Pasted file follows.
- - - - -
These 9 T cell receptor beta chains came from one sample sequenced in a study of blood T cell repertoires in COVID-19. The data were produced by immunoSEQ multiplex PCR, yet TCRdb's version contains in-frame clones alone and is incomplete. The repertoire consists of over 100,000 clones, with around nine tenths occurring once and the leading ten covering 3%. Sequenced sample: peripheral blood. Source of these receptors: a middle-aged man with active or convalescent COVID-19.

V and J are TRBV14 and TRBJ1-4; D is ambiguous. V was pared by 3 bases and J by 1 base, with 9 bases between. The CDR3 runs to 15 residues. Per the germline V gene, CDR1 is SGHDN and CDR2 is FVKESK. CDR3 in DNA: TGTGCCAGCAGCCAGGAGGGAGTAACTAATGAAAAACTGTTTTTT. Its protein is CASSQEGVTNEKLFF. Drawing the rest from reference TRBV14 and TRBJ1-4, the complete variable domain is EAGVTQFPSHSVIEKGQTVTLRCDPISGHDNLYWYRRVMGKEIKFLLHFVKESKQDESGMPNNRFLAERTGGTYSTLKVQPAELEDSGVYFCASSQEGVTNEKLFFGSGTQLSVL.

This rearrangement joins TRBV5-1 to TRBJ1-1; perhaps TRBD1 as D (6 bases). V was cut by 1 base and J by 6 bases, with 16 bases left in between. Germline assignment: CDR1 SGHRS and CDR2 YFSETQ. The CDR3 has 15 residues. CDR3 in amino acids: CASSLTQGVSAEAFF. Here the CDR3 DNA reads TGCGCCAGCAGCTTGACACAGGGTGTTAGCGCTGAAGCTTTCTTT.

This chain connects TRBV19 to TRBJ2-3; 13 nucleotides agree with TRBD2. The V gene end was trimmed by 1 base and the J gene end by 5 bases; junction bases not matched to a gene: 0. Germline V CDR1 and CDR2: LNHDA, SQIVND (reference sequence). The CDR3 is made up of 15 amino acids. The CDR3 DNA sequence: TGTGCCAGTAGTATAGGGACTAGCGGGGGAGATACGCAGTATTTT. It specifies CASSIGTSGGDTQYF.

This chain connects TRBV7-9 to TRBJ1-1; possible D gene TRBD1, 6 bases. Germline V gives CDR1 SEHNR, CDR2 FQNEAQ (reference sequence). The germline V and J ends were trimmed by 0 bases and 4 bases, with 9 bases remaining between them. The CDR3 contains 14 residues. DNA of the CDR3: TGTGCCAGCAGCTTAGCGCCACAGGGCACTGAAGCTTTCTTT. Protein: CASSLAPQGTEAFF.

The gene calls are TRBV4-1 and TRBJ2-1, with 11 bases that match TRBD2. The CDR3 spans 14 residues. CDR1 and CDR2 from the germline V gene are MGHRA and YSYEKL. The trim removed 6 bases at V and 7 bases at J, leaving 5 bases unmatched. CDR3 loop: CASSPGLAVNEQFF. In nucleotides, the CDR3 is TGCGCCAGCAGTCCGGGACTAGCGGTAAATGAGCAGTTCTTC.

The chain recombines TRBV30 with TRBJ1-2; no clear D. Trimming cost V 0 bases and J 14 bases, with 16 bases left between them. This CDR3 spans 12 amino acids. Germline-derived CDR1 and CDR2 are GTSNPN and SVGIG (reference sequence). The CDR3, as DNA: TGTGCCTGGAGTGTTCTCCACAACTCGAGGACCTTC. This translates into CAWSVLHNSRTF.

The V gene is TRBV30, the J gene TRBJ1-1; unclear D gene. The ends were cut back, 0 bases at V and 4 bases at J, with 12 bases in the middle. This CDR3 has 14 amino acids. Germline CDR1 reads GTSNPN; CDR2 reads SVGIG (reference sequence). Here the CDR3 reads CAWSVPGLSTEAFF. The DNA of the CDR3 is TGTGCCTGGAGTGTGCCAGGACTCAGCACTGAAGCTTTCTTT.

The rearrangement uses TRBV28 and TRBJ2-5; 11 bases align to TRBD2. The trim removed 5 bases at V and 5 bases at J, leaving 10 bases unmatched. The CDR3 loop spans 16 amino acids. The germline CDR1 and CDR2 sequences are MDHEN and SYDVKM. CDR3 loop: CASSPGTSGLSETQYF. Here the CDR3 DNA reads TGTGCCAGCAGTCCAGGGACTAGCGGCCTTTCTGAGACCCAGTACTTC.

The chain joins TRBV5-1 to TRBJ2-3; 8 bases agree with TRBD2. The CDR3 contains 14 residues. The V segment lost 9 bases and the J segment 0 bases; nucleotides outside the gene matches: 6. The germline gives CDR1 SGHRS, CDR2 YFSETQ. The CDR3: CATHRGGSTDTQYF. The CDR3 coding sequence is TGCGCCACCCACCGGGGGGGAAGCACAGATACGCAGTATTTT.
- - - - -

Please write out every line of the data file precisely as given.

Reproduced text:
These 9 T cell receptor beta chains came from one sample sequenced in a study of blood T cell repertoires in COVID-19. The data were produced by immunoSEQ multiplex PCR, yet TCRdb's version contains in-frame clones alone and is incomplete. The repertoire consists of over 100,000 clones, with around nine tenths occurring once and the leading ten covering 3%. Sequenced sample: peripheral blood. Source of these receptors: a middle-aged man with active or convalescent COVID-19.

V and J are TRBV14 and TRBJ1-4; D is ambiguous. V was pared by 3 bases and J by 1 base, with 9 bases between. The CDR3 runs to 15 residues. Per the germline V gene, CDR1 is SGHDN and CDR2 is FVKESK. CDR3 in DNA: TGTGCCAGCAGCCAGGAGGGAGTAACTAATGAAAAACTGTTTTTT. Its protein is CASSQEGVTNEKLFF. Drawing the rest from reference TRBV14 and TRBJ1-4, the complete variable domain is EAGVTQFPSHSVIEKGQTVTLRCDPISGHDNLYWYRRVMGKEIKFLLHFVKESKQDESGMPNNRFLAERTGGTYSTLKVQPAELEDSGVYFCASSQEGVTNEKLFFGSGTQLSVL.

This rearrangement joins TRBV5-1 to TRBJ1-1; perhaps TRBD1 as D (6 bases). V was cut by 1 base and J by 6 bases, with 16 bases left in between. Germline assignment: CDR1 SGHRS and CDR2 YFSETQ. The CDR3 has 15 residues. CDR3 in amino acids: CASSLTQGVSAEAFF. Here the CDR3 DNA reads TGCGCCAGCAGCTTGACACAGGGTGTTAGCGCTGAAGCTTTCTTT.

This chain connects TRBV19 to TRBJ2-3; 13 nucleotides agree with TRBD2. The V gene end was trimmed by 1 base and the J gene end by 5 bases; junction bases not matched to a gene: 0. Germline V CDR1 and CDR2: LNHDA, SQIVND (reference sequence). The CDR3 is made up of 15 amino acids. The CDR3 DNA sequence: TGTGCCAGTAGTATAGGGACTAGCGGGGGAGATACGCAGTATTTT. It specifies CASSIGTSGGDTQYF.

This chain connects TRBV7-9 to TRBJ1-1; possible D gene TRBD1, 6 bases. Germline V gives CDR1 SEHNR, CDR2 FQNEAQ (reference sequence). The germline V and J ends were trimmed by 0 bases and 4 bases, with 9 bases remaining between them. The CDR3 contains 14 residues. DNA of the CDR3: TGTGCCAGCAGCTTAGCGCCACAGGGCACTGAAGCTTTCTTT. Protein: CASSLAPQGTEAFF.

The gene calls are TRBV4-1 and TRBJ2-1, with 11 bases that match TRBD2. The CDR3 spans 14 residues. CDR1 and CDR2 from the germline V gene are MGHRA and YSYEKL. The trim removed 6 bases at V and 7 bases at J, leaving 5 bases unmatched. CDR3 loop: CASSPGLAVNEQFF. In nucleotides, the CDR3 is TGCGCCAGCAGTCCGGGACTAGCGGTAAATGAGCAGTTCTTC.

The chain recombines TRBV30 with TRBJ1-2; no clear D. Trimming cost V 0 bases and J 14 bases, with 16 bases left between them. This CDR3 spans 12 amino acids. Germline-derived CDR1 and CDR2 are GTSNPN and SVGIG (reference sequence). The CDR3, as DNA: TGTGCCTGGAGTGTTCTCCACAACTCGAGGACCTTC. This translates into CAWSVLHNSRTF.

The V gene is TRBV30, the J gene TRBJ1-1; unclear D gene. The ends were cut back, 0 bases at V and 4 bases at J, with 12 bases in the middle. This CDR3 has 14 amino acids. Germline CDR1 reads GTSNPN; CDR2 reads SVGIG (reference sequence). Here the CDR3 reads CAWSVPGLSTEAFF. The DNA of the CDR3 is TGTGCCTGGAGTGTGCCAGGACTCAGCACTGAAGCTTTCTTT.

The rearrangement uses TRBV28 and TRBJ2-5; 11 bases align to TRBD2. The trim removed 5 bases at V and 5 bases at J, leaving 10 bases unmatched. The CDR3 loop spans 16 amino acids. The germline CDR1 and CDR2 sequences are MDHEN and SYDVKM. CDR3 loop: CASSPGTSGLSETQYF. Here the CDR3 DNA reads TGTGCCAGCAGTCCAGGGACTAGCGGCCTTTCTGAGACCCAGTACTTC.

The chain joins TRBV5-1 to TRBJ2-3; 8 bases agree with TRBD2. The CDR3 contains 14 residues. The V segment lost 9 bases and the J segment 0 bases; nucleotides outside the gene matches: 6. The germline gives CDR1 SGHRS, CDR2 YFSETQ. The CDR3: CATHRGGSTDTQYF. The CDR3 coding sequence is TGCGCCACCCACCGGGGGGGAAGCACAGATACGCAGTATTTT.